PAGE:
Sunday, August 7, 2011

A Silver Lining to the Debt Ceiling Fiasco?

In a recent Project Syndicate column, Stephen Roach shared some observations from recent conversations with Chinese policymakers, who were not pleased with the debt ceiling mess:
Senior Chinese officials are appalled at how the United States allows politics to trump financial stability. One high-ranking policymaker noted in mid-July, “This is truly shocking… We understand politics, but your government’s continued recklessness is astonishing.”
Roach suggests that China may be losing its appetite for US Treasuries, and this, he believes, spells trouble for the US:
So China, the largest foreign buyer of US government paper, will soon say, “enough.” Yet another vacuous budget deal, in conjunction with weaker-than-expected growth for the US economy for years to come, spells a protracted period of outsize government deficits. That raises the biggest question of all: lacking in Chinese demand for Treasuries, how will a savings-strapped US economy fund itself without suffering a sharp decline in the dollar and/or a major increase in real long-term interest rates?
The US should hope he's right.  An abrupt reversal would be very disruptive, though it would probably do more harm to China than the US (provided the Fed steps in to limit the increase in US interest rates).  But China's massive purchases of US assets aren't a benefit to the US overall - they are part of a policy that has distorted the US economy away from tradable goods production and towards excess homebuilding (and asset bubbles).

The reason China has accumulated gigantic holdings of US Treasuries is that it has been intervening in foreign exchange markets - selling renminbi for dollars - to keep the value of its own currency down and the dollar up.  It then invests the dollars in Treasuries (i.e., the Treasury bond holdings are a consequence of the foreign exchange policy).  The result is US-produced goods are more expensive relative to Chinese goods. This contributes to the trade imbalance and reduces the size of US exporting and import-competing sectors.  Furthermore, many other countries feel the need to undertake similar interventions to maintain competitiveness vis a vis China, so it is not just the bilateral trade balance that is affected.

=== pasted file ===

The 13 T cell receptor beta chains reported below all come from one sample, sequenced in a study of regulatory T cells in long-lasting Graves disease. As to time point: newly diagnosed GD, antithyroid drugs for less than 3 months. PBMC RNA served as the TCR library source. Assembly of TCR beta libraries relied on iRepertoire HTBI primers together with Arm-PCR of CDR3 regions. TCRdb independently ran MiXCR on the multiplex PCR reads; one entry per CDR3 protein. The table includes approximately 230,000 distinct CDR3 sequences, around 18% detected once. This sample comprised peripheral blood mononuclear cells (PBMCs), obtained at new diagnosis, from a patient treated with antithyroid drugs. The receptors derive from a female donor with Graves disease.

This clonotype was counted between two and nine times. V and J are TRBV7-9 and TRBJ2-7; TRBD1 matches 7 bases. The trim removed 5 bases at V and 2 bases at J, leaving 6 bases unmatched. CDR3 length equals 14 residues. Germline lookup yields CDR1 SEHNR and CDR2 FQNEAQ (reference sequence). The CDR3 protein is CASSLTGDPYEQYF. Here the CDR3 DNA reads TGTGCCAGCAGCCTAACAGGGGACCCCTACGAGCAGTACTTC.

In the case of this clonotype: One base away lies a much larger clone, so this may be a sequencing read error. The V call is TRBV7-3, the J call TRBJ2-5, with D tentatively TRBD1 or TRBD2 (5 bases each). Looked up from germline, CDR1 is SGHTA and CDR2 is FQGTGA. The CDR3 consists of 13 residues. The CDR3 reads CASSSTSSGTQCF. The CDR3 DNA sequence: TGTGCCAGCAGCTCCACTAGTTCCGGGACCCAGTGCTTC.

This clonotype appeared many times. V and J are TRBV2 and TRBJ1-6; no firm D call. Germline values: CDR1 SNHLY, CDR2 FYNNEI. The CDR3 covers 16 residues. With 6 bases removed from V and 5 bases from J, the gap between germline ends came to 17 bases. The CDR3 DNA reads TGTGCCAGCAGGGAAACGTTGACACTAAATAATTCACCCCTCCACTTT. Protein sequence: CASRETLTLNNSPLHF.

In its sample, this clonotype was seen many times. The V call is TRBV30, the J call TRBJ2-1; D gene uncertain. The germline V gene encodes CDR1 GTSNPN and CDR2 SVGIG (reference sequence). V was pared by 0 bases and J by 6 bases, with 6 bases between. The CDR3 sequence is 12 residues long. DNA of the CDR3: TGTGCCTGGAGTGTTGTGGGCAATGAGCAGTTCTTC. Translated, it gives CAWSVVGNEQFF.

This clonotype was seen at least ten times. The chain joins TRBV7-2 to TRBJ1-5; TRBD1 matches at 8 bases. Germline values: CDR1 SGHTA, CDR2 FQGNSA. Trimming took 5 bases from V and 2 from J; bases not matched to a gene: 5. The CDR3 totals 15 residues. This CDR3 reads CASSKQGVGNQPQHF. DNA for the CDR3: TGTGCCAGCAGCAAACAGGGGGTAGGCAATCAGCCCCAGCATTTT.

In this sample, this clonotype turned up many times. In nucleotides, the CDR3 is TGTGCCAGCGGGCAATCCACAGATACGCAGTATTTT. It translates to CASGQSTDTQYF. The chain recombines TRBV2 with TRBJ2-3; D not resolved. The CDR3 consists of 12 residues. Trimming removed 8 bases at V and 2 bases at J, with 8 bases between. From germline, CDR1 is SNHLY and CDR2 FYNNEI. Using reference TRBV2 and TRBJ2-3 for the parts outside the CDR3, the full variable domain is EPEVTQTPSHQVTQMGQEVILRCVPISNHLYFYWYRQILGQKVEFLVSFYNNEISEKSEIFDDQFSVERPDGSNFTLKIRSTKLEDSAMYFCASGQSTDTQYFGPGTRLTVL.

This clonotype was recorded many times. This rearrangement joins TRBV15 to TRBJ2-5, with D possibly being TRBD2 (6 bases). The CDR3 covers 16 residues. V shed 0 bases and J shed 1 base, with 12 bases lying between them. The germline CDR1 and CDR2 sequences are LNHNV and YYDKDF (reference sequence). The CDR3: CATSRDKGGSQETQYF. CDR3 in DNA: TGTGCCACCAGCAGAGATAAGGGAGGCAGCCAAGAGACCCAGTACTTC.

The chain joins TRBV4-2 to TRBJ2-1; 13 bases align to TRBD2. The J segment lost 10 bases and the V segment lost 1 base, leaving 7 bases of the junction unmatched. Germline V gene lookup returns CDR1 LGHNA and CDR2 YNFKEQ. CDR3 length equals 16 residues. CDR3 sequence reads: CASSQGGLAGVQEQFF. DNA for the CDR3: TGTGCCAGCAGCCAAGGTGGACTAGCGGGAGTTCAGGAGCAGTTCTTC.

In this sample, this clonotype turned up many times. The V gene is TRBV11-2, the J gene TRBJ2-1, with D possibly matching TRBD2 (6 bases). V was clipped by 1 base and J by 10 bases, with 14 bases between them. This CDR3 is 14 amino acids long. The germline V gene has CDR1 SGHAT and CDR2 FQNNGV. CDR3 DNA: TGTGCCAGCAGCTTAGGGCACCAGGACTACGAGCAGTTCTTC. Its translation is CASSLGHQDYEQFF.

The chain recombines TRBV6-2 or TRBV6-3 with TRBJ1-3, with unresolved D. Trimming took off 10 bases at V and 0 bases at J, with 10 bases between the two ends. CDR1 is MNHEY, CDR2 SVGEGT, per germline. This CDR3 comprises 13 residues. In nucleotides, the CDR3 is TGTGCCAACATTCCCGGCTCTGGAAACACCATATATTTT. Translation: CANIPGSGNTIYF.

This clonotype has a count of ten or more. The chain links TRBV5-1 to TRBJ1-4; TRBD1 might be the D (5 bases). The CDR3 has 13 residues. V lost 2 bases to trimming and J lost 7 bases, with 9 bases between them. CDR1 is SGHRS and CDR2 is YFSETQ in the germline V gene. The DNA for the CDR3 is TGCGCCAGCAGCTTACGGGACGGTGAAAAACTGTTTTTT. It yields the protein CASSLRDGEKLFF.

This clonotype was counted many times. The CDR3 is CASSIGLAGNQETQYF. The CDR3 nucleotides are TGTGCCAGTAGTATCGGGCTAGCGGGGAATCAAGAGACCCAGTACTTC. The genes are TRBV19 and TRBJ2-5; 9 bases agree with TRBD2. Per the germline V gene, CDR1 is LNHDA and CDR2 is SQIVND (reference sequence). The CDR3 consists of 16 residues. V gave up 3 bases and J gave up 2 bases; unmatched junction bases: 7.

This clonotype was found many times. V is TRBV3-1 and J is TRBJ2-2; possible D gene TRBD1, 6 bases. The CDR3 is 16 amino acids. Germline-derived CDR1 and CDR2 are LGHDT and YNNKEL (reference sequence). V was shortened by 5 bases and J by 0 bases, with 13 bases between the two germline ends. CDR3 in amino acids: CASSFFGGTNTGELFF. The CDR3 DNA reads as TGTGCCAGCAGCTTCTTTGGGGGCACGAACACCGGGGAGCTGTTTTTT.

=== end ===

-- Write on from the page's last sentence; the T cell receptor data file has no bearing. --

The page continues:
According to Roach, China has recognized the need to "rebalance" its own economy to rely less on exports and more on domestic consumption:
China has adopted a very transparent response. Its new 12th Five-Year Plan says it all – a pro-consumption shift in China’s economic structure that addresses head-on China’s unsustainable imbalances. By focusing on job creation in services, massive urbanization, and the broadening of its social safety net, there will be a big boost to labor income and consumer purchasing power. As a result, the consumption share of the Chinese economy could increase by at least five percentage points of GDP by 2015.
If the debt ceiling mess has given China's leadership a greater sense of urgency to get on with that, that's a good thing for them, and for us.

Roach's column came out before the S&P downgrade, but that may have reinforced China's views.

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